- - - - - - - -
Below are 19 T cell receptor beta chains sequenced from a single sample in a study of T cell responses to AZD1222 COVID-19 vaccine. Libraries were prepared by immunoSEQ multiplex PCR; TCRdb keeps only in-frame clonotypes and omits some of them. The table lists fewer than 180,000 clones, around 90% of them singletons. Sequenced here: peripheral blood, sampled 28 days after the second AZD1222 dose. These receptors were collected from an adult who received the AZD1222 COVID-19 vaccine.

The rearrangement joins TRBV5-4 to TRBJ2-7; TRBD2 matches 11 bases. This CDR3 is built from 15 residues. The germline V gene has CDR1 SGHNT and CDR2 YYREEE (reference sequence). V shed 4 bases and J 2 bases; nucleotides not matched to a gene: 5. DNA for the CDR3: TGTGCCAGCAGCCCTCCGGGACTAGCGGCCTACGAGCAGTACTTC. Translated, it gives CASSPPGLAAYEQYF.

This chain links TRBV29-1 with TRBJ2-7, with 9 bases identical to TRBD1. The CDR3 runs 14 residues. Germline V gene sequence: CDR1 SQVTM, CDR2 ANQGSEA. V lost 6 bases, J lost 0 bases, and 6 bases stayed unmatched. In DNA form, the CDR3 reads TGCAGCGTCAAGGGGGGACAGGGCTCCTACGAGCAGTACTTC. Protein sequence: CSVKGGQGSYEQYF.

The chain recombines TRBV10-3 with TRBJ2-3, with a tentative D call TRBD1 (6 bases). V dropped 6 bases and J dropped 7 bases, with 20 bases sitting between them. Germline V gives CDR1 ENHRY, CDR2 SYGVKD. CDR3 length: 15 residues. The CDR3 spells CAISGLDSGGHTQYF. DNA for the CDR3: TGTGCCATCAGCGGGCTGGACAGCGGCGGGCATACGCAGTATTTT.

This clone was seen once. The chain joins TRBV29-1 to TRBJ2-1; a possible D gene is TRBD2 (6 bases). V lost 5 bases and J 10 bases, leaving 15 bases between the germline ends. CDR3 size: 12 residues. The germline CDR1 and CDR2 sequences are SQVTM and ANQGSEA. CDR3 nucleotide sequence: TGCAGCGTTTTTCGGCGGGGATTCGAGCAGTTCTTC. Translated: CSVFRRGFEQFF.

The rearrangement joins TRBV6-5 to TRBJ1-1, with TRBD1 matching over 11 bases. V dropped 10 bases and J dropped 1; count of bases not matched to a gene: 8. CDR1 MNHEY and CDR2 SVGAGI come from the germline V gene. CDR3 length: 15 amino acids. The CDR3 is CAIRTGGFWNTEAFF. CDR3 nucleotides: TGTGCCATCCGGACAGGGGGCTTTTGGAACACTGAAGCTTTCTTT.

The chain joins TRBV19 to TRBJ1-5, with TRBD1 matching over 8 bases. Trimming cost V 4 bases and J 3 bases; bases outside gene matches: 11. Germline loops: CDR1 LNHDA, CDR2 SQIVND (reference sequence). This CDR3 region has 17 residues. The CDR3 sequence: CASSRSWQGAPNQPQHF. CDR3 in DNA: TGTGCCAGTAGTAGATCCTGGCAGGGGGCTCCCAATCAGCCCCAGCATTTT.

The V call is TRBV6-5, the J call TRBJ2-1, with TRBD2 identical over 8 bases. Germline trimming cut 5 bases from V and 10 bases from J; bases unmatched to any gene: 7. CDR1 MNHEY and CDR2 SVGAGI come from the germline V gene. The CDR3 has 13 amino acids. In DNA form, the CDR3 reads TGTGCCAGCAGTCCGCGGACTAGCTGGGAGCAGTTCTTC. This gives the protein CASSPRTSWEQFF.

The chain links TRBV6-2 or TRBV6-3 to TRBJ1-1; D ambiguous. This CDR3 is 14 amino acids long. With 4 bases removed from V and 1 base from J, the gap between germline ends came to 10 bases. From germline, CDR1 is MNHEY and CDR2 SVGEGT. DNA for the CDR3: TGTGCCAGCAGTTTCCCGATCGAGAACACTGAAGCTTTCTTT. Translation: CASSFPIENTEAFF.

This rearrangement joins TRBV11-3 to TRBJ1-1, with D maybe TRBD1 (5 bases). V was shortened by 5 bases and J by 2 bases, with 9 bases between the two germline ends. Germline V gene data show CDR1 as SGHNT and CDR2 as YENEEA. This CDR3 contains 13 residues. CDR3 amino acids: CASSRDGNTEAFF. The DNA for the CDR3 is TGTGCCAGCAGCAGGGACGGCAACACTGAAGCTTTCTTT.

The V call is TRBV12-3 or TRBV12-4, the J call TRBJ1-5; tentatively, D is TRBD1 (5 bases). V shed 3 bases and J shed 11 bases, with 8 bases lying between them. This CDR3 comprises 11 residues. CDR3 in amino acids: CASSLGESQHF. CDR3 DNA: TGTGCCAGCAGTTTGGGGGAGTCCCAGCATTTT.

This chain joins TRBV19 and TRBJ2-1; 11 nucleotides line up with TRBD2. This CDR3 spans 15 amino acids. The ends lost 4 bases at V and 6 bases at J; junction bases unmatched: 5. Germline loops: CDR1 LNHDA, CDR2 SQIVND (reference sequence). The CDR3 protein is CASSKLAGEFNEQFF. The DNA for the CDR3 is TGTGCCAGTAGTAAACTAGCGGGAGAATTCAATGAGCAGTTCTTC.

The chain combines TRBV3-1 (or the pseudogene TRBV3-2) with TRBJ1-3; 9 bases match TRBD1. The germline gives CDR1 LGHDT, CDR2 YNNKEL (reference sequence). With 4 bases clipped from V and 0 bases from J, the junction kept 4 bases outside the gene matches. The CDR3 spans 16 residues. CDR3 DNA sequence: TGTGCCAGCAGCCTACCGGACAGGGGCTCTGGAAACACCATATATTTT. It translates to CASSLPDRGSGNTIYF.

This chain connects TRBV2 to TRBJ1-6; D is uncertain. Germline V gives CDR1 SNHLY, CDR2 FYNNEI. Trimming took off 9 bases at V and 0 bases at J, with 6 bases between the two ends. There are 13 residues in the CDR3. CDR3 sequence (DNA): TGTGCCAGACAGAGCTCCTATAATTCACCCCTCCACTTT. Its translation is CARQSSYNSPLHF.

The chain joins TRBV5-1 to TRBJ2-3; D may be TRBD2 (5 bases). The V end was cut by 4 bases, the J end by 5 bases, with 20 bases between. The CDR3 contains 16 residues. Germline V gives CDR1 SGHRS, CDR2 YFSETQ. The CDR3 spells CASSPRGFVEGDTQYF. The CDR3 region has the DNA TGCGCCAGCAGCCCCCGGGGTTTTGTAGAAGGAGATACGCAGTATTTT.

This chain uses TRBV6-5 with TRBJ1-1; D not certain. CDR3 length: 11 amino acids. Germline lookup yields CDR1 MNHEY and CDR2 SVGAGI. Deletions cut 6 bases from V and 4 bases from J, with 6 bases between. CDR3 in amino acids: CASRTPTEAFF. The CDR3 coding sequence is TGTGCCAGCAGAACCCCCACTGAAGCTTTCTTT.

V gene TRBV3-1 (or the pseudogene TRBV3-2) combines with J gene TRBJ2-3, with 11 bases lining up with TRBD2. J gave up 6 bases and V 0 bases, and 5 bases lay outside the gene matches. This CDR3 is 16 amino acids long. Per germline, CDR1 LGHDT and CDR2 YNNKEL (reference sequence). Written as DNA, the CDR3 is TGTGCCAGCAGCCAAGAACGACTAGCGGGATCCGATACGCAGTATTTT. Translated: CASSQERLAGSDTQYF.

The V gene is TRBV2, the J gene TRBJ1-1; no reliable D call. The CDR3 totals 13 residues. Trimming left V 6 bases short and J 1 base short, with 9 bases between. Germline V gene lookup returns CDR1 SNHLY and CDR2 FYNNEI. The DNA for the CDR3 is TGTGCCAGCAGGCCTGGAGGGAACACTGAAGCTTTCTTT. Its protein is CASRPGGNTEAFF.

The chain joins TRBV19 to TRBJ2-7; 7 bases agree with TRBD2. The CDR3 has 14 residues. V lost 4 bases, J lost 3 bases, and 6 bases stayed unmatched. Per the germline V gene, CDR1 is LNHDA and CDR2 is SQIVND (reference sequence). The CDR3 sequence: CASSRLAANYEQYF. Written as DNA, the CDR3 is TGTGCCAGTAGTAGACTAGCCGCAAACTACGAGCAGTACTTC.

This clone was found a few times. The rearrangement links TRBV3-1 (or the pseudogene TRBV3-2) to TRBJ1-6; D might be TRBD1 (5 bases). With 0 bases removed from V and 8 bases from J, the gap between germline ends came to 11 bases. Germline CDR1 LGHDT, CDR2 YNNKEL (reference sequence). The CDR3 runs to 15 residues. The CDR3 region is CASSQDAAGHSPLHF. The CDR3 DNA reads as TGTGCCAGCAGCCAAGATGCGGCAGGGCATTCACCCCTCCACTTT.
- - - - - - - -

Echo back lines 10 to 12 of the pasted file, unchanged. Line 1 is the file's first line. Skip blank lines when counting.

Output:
This rearrangement joins TRBV11-3 to TRBJ1-1, with D maybe TRBD1 (5 bases). V was shortened by 5 bases and J by 2 bases, with 9 bases between the two germline ends. Germline V gene data show CDR1 as SGHNT and CDR2 as YENEEA. This CDR3 contains 13 residues. CDR3 amino acids: CASSRDGNTEAFF. The DNA for the CDR3 is TGTGCCAGCAGCAGGGACGGCAACACTGAAGCTTTCTTT.

The V call is TRBV12-3 or TRBV12-4, the J call TRBJ1-5; tentatively, D is TRBD1 (5 bases). V shed 3 bases and J shed 11 bases, with 8 bases lying between them. This CDR3 comprises 11 residues. CDR3 in amino acids: CASSLGESQHF. CDR3 DNA: TGTGCCAGCAGTTTGGGGGAGTCCCAGCATTTT.

This chain joins TRBV19 and TRBJ2-1; 11 nucleotides line up with TRBD2. This CDR3 spans 15 amino acids. The ends lost 4 bases at V and 6 bases at J; junction bases unmatched: 5. Germline loops: CDR1 LNHDA, CDR2 SQIVND (reference sequence). The CDR3 protein is CASSKLAGEFNEQFF. The DNA for the CDR3 is TGTGCCAGTAGTAAACTAGCGGGAGAATTCAATGAGCAGTTCTTC.